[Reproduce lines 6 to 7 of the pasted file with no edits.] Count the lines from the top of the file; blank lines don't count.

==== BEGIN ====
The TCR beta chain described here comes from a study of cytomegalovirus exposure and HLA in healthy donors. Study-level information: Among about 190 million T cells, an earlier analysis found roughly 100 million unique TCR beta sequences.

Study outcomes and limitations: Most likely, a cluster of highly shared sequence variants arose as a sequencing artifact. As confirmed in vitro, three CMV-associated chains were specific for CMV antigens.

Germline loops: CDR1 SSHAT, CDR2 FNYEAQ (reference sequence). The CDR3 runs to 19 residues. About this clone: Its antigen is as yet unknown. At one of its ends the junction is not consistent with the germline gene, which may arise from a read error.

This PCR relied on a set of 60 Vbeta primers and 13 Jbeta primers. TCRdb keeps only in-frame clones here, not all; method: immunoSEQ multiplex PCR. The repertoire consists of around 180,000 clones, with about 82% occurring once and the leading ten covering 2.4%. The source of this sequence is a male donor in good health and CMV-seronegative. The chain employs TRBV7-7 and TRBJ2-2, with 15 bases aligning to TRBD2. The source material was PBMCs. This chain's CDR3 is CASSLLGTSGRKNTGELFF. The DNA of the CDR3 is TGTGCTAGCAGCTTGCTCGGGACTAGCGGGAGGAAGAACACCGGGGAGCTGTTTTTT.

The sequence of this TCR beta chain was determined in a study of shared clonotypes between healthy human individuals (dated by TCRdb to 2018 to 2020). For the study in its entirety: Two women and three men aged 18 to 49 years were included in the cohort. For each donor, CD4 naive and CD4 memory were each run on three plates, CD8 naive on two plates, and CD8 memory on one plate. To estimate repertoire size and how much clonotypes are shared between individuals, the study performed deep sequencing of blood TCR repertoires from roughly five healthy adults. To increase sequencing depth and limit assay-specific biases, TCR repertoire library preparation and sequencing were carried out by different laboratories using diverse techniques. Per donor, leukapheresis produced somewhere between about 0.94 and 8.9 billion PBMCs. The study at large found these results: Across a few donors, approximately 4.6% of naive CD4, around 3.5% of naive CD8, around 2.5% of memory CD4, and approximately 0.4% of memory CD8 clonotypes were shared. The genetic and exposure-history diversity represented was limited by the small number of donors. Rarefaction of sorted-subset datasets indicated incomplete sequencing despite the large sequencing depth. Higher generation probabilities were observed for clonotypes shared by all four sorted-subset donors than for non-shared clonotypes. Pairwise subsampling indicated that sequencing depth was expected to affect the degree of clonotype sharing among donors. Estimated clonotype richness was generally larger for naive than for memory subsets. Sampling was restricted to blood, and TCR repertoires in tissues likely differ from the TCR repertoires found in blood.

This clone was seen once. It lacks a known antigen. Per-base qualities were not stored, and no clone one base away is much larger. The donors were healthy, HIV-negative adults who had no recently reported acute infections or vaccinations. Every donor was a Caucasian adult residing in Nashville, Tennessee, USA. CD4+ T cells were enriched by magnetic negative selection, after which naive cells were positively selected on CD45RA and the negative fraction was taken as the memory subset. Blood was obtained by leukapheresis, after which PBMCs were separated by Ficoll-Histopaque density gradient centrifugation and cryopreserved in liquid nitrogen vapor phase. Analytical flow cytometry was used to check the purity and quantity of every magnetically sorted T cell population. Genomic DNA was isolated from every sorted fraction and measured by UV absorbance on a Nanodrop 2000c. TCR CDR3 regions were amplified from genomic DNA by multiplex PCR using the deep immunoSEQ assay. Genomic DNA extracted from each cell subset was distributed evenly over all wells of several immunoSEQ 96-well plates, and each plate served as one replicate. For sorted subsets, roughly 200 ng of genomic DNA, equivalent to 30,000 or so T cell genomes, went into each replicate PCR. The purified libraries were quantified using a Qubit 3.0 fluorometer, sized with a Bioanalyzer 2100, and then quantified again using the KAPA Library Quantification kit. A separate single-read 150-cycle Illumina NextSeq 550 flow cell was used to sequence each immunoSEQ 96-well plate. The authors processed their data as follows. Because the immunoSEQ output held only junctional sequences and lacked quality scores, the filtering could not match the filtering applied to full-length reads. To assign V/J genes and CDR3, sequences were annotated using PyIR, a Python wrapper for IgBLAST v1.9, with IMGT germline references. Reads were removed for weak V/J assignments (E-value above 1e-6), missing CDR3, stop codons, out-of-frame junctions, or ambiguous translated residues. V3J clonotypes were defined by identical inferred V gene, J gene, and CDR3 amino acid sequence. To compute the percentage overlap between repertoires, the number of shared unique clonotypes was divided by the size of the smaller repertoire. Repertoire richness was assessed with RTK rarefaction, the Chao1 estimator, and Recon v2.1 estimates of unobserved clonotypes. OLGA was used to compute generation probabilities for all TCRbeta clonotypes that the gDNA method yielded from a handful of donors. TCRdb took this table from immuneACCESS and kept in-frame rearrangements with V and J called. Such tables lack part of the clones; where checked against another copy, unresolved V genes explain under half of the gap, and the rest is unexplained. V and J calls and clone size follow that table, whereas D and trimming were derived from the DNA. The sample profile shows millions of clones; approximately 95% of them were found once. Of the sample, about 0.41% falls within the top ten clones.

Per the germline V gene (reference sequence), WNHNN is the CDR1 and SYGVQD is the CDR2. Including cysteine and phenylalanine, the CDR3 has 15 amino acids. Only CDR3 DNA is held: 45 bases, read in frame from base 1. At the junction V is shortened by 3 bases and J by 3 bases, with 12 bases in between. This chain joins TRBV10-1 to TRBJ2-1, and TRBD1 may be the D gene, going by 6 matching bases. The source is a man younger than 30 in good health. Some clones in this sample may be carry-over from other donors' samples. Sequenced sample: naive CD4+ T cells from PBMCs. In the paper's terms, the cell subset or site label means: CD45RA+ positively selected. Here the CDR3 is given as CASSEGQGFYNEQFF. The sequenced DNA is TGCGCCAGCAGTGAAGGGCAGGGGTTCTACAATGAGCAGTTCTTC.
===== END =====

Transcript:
This clone was seen once. It lacks a known antigen. Per-base qualities were not stored, and no clone one base away is much larger. The donors were healthy, HIV-negative adults who had no recently reported acute infections or vaccinations. Every donor was a Caucasian adult residing in Nashville, Tennessee, USA. CD4+ T cells were enriched by magnetic negative selection, after which naive cells were positively selected on CD45RA and the negative fraction was taken as the memory subset. Blood was obtained by leukapheresis, after which PBMCs were separated by Ficoll-Histopaque density gradient centrifugation and cryopreserved in liquid nitrogen vapor phase. Analytical flow cytometry was used to check the purity and quantity of every magnetically sorted T cell population. Genomic DNA was isolated from every sorted fraction and measured by UV absorbance on a Nanodrop 2000c. TCR CDR3 regions were amplified from genomic DNA by multiplex PCR using the deep immunoSEQ assay. Genomic DNA extracted from each cell subset was distributed evenly over all wells of several immunoSEQ 96-well plates, and each plate served as one replicate. For sorted subsets, roughly 200 ng of genomic DNA, equivalent to 30,000 or so T cell genomes, went into each replicate PCR. The purified libraries were quantified using a Qubit 3.0 fluorometer, sized with a Bioanalyzer 2100, and then quantified again using the KAPA Library Quantification kit. A separate single-read 150-cycle Illumina NextSeq 550 flow cell was used to sequence each immunoSEQ 96-well plate. The authors processed their data as follows. Because the immunoSEQ output held only junctional sequences and lacked quality scores, the filtering could not match the filtering applied to full-length reads. To assign V/J genes and CDR3, sequences were annotated using PyIR, a Python wrapper for IgBLAST v1.9, with IMGT germline references. Reads were removed for weak V/J assignments (E-value above 1e-6), missing CDR3, stop codons, out-of-frame junctions, or ambiguous translated residues. V3J clonotypes were defined by identical inferred V gene, J gene, and CDR3 amino acid sequence. To compute the percentage overlap between repertoires, the number of shared unique clonotypes was divided by the size of the smaller repertoire. Repertoire richness was assessed with RTK rarefaction, the Chao1 estimator, and Recon v2.1 estimates of unobserved clonotypes. OLGA was used to compute generation probabilities for all TCRbeta clonotypes that the gDNA method yielded from a handful of donors. TCRdb took this table from immuneACCESS and kept in-frame rearrangements with V and J called. Such tables lack part of the clones; where checked against another copy, unresolved V genes explain under half of the gap, and the rest is unexplained. V and J calls and clone size follow that table, whereas D and trimming were derived from the DNA. The sample profile shows millions of clones; approximately 95% of them were found once. Of the sample, about 0.41% falls within the top ten clones.

Per the germline V gene (reference sequence), WNHNN is the CDR1 and SYGVQD is the CDR2. Including cysteine and phenylalanine, the CDR3 has 15 amino acids. Only CDR3 DNA is held: 45 bases, read in frame from base 1. At the junction V is shortened by 3 bases and J by 3 bases, with 12 bases in between. This chain joins TRBV10-1 to TRBJ2-1, and TRBD1 may be the D gene, going by 6 matching bases. The source is a man younger than 30 in good health. Some clones in this sample may be carry-over from other donors' samples. Sequenced sample: naive CD4+ T cells from PBMCs. In the paper's terms, the cell subset or site label means: CD45RA+ positively selected. Here the CDR3 is given as CASSEGQGFYNEQFF. The sequenced DNA is TGCGCCAGCAGTGAAGGGCAGGGGTTCTACAATGAGCAGTTCTTC.